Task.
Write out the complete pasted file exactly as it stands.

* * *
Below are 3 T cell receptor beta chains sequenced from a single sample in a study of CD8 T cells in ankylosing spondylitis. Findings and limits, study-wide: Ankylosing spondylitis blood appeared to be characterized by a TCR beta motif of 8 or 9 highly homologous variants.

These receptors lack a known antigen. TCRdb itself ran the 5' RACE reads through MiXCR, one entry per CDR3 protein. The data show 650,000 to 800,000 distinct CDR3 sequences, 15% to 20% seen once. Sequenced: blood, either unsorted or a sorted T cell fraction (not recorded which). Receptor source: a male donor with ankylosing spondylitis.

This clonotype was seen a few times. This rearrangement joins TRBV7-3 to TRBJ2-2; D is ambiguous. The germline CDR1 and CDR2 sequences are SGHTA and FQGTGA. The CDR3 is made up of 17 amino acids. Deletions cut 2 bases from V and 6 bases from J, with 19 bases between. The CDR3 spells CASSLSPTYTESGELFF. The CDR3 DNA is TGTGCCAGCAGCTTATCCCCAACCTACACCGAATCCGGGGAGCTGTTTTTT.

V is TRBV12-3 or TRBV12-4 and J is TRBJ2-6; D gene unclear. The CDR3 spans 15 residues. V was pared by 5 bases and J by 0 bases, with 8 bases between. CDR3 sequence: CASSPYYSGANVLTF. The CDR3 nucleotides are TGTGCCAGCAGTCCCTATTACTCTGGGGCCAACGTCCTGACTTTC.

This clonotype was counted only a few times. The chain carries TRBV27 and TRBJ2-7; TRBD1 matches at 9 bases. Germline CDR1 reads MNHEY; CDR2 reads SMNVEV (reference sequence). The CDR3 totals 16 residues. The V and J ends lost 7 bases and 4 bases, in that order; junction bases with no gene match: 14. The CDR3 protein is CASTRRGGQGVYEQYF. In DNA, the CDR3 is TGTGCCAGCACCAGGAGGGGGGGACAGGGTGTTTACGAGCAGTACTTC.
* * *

Below are 3 T cell receptor beta chains sequenced from a single sample in a study of CD8 T cells in ankylosing spondylitis. Findings and limits, study-wide: Ankylosing spondylitis blood appeared to be characterized by a TCR beta motif of 8 or 9 highly homologous variants.

These receptors lack a known antigen. TCRdb itself ran the 5' RACE reads through MiXCR, one entry per CDR3 protein. The data show 650,000 to 800,000 distinct CDR3 sequences, 15% to 20% seen once. Sequenced: blood, either unsorted or a sorted T cell fraction (not recorded which). Receptor source: a male donor with ankylosing spondylitis.

This clonotype was seen a few times. This rearrangement joins TRBV7-3 to TRBJ2-2; D is ambiguous. The germline CDR1 and CDR2 sequences are SGHTA and FQGTGA. The CDR3 is made up of 17 amino acids. Deletions cut 2 bases from V and 6 bases from J, with 19 bases between. The CDR3 spells CASSLSPTYTESGELFF. The CDR3 DNA is TGTGCCAGCAGCTTATCCCCAACCTACACCGAATCCGGGGAGCTGTTTTTT.

V is TRBV12-3 or TRBV12-4 and J is TRBJ2-6; D gene unclear. The CDR3 spans 15 residues. V was pared by 5 bases and J by 0 bases, with 8 bases between. CDR3 sequence: CASSPYYSGANVLTF. The CDR3 nucleotides are TGTGCCAGCAGTCCCTATTACTCTGGGGCCAACGTCCTGACTTTC.

This clonotype was counted only a few times. The chain carries TRBV27 and TRBJ2-7; TRBD1 matches at 9 bases. Germline CDR1 reads MNHEY; CDR2 reads SMNVEV (reference sequence). The CDR3 totals 16 residues. The V and J ends lost 7 bases and 4 bases, in that order; junction bases with no gene match: 14. The CDR3 protein is CASTRRGGQGVYEQYF. In DNA, the CDR3 is TGTGCCAGCACCAGGAGGGGGGGACAGGGTGTTTACGAGCAGTACTTC.